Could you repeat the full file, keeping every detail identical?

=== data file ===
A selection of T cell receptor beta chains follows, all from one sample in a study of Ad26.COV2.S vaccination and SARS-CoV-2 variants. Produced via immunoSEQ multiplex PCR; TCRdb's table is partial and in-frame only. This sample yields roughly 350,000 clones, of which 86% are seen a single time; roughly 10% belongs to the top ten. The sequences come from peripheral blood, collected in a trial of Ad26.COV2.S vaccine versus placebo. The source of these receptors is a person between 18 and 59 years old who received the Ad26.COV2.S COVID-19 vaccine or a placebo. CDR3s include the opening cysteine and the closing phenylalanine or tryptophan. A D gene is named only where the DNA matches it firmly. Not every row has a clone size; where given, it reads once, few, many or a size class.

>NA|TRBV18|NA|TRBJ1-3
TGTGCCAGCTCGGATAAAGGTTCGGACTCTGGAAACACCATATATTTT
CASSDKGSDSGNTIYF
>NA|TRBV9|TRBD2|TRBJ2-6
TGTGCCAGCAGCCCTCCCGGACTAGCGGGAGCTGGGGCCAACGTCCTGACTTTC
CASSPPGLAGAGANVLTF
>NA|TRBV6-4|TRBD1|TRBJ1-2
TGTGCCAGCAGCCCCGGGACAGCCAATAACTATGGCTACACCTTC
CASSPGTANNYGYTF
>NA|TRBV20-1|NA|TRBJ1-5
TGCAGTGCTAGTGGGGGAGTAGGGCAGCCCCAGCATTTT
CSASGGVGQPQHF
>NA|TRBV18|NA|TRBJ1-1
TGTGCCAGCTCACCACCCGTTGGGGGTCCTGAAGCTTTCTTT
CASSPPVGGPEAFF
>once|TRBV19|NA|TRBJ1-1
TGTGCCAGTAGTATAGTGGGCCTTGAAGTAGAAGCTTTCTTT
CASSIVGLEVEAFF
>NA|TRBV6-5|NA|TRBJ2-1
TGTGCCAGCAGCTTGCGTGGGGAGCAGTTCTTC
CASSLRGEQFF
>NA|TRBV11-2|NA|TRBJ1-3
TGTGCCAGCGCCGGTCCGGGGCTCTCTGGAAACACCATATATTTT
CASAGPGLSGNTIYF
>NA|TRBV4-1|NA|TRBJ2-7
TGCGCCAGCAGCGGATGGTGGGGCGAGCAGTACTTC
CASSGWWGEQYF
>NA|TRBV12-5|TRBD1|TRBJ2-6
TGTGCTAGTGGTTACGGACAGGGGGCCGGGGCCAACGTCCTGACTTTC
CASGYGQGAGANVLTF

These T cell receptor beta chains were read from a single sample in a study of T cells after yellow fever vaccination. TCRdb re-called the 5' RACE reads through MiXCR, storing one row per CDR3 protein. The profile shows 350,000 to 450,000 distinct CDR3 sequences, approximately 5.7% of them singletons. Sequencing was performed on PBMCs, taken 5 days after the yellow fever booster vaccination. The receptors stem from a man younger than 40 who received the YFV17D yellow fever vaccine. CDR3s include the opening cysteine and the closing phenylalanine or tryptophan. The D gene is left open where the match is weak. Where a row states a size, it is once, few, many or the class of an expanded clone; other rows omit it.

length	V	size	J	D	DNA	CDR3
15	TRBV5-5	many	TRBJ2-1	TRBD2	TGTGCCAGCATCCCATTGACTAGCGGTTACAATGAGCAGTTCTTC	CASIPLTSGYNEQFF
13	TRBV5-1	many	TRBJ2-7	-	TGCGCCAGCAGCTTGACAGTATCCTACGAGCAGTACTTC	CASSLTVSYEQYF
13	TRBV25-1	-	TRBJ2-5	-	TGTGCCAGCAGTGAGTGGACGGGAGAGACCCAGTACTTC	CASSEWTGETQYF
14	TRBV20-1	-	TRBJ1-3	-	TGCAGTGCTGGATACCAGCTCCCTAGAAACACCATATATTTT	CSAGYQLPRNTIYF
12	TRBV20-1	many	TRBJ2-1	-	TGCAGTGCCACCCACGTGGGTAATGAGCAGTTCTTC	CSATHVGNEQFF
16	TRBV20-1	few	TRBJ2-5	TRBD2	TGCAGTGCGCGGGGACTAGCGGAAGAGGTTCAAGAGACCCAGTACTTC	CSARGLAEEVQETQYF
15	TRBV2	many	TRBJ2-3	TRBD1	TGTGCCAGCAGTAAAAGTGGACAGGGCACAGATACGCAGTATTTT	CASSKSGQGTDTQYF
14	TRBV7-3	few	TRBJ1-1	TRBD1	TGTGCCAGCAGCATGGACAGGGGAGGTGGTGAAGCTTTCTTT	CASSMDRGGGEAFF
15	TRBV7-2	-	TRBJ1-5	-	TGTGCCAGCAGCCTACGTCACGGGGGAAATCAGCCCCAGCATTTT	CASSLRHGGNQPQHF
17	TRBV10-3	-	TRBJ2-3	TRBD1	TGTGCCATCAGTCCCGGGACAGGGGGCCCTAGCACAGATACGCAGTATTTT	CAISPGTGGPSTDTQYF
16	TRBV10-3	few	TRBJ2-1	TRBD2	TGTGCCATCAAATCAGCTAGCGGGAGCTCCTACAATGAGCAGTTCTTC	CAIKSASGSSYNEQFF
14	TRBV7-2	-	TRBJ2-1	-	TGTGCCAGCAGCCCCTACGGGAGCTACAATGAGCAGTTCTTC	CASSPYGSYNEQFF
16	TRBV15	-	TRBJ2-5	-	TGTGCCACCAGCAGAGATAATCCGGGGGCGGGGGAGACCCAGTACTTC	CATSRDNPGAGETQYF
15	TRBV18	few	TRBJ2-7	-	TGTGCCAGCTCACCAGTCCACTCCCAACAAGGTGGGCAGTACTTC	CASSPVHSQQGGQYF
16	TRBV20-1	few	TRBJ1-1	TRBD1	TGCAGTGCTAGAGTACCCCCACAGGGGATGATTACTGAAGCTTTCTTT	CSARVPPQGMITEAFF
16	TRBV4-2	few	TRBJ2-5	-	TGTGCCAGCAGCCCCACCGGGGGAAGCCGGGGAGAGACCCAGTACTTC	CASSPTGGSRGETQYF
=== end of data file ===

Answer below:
A selection of T cell receptor beta chains follows, all from one sample in a study of Ad26.COV2.S vaccination and SARS-CoV-2 variants. Produced via immunoSEQ multiplex PCR; TCRdb's table is partial and in-frame only. This sample yields roughly 350,000 clones, of which 86% are seen a single time; roughly 10% belongs to the top ten. The sequences come from peripheral blood, collected in a trial of Ad26.COV2.S vaccine versus placebo. The source of these receptors is a person between 18 and 59 years old who received the Ad26.COV2.S COVID-19 vaccine or a placebo. CDR3s include the opening cysteine and the closing phenylalanine or tryptophan. A D gene is named only where the DNA matches it firmly. Not every row has a clone size; where given, it reads once, few, many or a size class.

>NA|TRBV18|NA|TRBJ1-3
TGTGCCAGCTCGGATAAAGGTTCGGACTCTGGAAACACCATATATTTT
CASSDKGSDSGNTIYF
>NA|TRBV9|TRBD2|TRBJ2-6
TGTGCCAGCAGCCCTCCCGGACTAGCGGGAGCTGGGGCCAACGTCCTGACTTTC
CASSPPGLAGAGANVLTF
>NA|TRBV6-4|TRBD1|TRBJ1-2
TGTGCCAGCAGCCCCGGGACAGCCAATAACTATGGCTACACCTTC
CASSPGTANNYGYTF
>NA|TRBV20-1|NA|TRBJ1-5
TGCAGTGCTAGTGGGGGAGTAGGGCAGCCCCAGCATTTT
CSASGGVGQPQHF
>NA|TRBV18|NA|TRBJ1-1
TGTGCCAGCTCACCACCCGTTGGGGGTCCTGAAGCTTTCTTT
CASSPPVGGPEAFF
>once|TRBV19|NA|TRBJ1-1
TGTGCCAGTAGTATAGTGGGCCTTGAAGTAGAAGCTTTCTTT
CASSIVGLEVEAFF
>NA|TRBV6-5|NA|TRBJ2-1
TGTGCCAGCAGCTTGCGTGGGGAGCAGTTCTTC
CASSLRGEQFF
>NA|TRBV11-2|NA|TRBJ1-3
TGTGCCAGCGCCGGTCCGGGGCTCTCTGGAAACACCATATATTTT
CASAGPGLSGNTIYF
>NA|TRBV4-1|NA|TRBJ2-7
TGCGCCAGCAGCGGATGGTGGGGCGAGCAGTACTTC
CASSGWWGEQYF
>NA|TRBV12-5|TRBD1|TRBJ2-6
TGTGCTAGTGGTTACGGACAGGGGGCCGGGGCCAACGTCCTGACTTTC
CASGYGQGAGANVLTF

These T cell receptor beta chains were read from a single sample in a study of T cells after yellow fever vaccination. TCRdb re-called the 5' RACE reads through MiXCR, storing one row per CDR3 protein. The profile shows 350,000 to 450,000 distinct CDR3 sequences, approximately 5.7% of them singletons. Sequencing was performed on PBMCs, taken 5 days after the yellow fever booster vaccination. The receptors stem from a man younger than 40 who received the YFV17D yellow fever vaccine. CDR3s include the opening cysteine and the closing phenylalanine or tryptophan. The D gene is left open where the match is weak. Where a row states a size, it is once, few, many or the class of an expanded clone; other rows omit it.

length	V	size	J	D	DNA	CDR3
15	TRBV5-5	many	TRBJ2-1	TRBD2	TGTGCCAGCATCCCATTGACTAGCGGTTACAATGAGCAGTTCTTC	CASIPLTSGYNEQFF
13	TRBV5-1	many	TRBJ2-7	-	TGCGCCAGCAGCTTGACAGTATCCTACGAGCAGTACTTC	CASSLTVSYEQYF
13	TRBV25-1	-	TRBJ2-5	-	TGTGCCAGCAGTGAGTGGACGGGAGAGACCCAGTACTTC	CASSEWTGETQYF
14	TRBV20-1	-	TRBJ1-3	-	TGCAGTGCTGGATACCAGCTCCCTAGAAACACCATATATTTT	CSAGYQLPRNTIYF
12	TRBV20-1	many	TRBJ2-1	-	TGCAGTGCCACCCACGTGGGTAATGAGCAGTTCTTC	CSATHVGNEQFF
16	TRBV20-1	few	TRBJ2-5	TRBD2	TGCAGTGCGCGGGGACTAGCGGAAGAGGTTCAAGAGACCCAGTACTTC	CSARGLAEEVQETQYF
15	TRBV2	many	TRBJ2-3	TRBD1	TGTGCCAGCAGTAAAAGTGGACAGGGCACAGATACGCAGTATTTT	CASSKSGQGTDTQYF
14	TRBV7-3	few	TRBJ1-1	TRBD1	TGTGCCAGCAGCATGGACAGGGGAGGTGGTGAAGCTTTCTTT	CASSMDRGGGEAFF
15	TRBV7-2	-	TRBJ1-5	-	TGTGCCAGCAGCCTACGTCACGGGGGAAATCAGCCCCAGCATTTT	CASSLRHGGNQPQHF
17	TRBV10-3	-	TRBJ2-3	TRBD1	TGTGCCATCAGTCCCGGGACAGGGGGCCCTAGCACAGATACGCAGTATTTT	CAISPGTGGPSTDTQYF
16	TRBV10-3	few	TRBJ2-1	TRBD2	TGTGCCATCAAATCAGCTAGCGGGAGCTCCTACAATGAGCAGTTCTTC	CAIKSASGSSYNEQFF
14	TRBV7-2	-	TRBJ2-1	-	TGTGCCAGCAGCCCCTACGGGAGCTACAATGAGCAGTTCTTC	CASSPYGSYNEQFF
16	TRBV15	-	TRBJ2-5	-	TGTGCCACCAGCAGAGATAATCCGGGGGCGGGGGAGACCCAGTACTTC	CATSRDNPGAGETQYF
15	TRBV18	few	TRBJ2-7	-	TGTGCCAGCTCACCAGTCCACTCCCAACAAGGTGGGCAGTACTTC	CASSPVHSQQGGQYF
16	TRBV20-1	few	TRBJ1-1	TRBD1	TGCAGTGCTAGAGTACCCCCACAGGGGATGATTACTGAAGCTTTCTTT	CSARVPPQGMITEAFF
16	TRBV4-2	few	TRBJ2-5	-	TGTGCCAGCAGCCCCACCGGGGGAAGCCGGGGAGAGACCCAGTACTTC	CASSPTGGSRGETQYF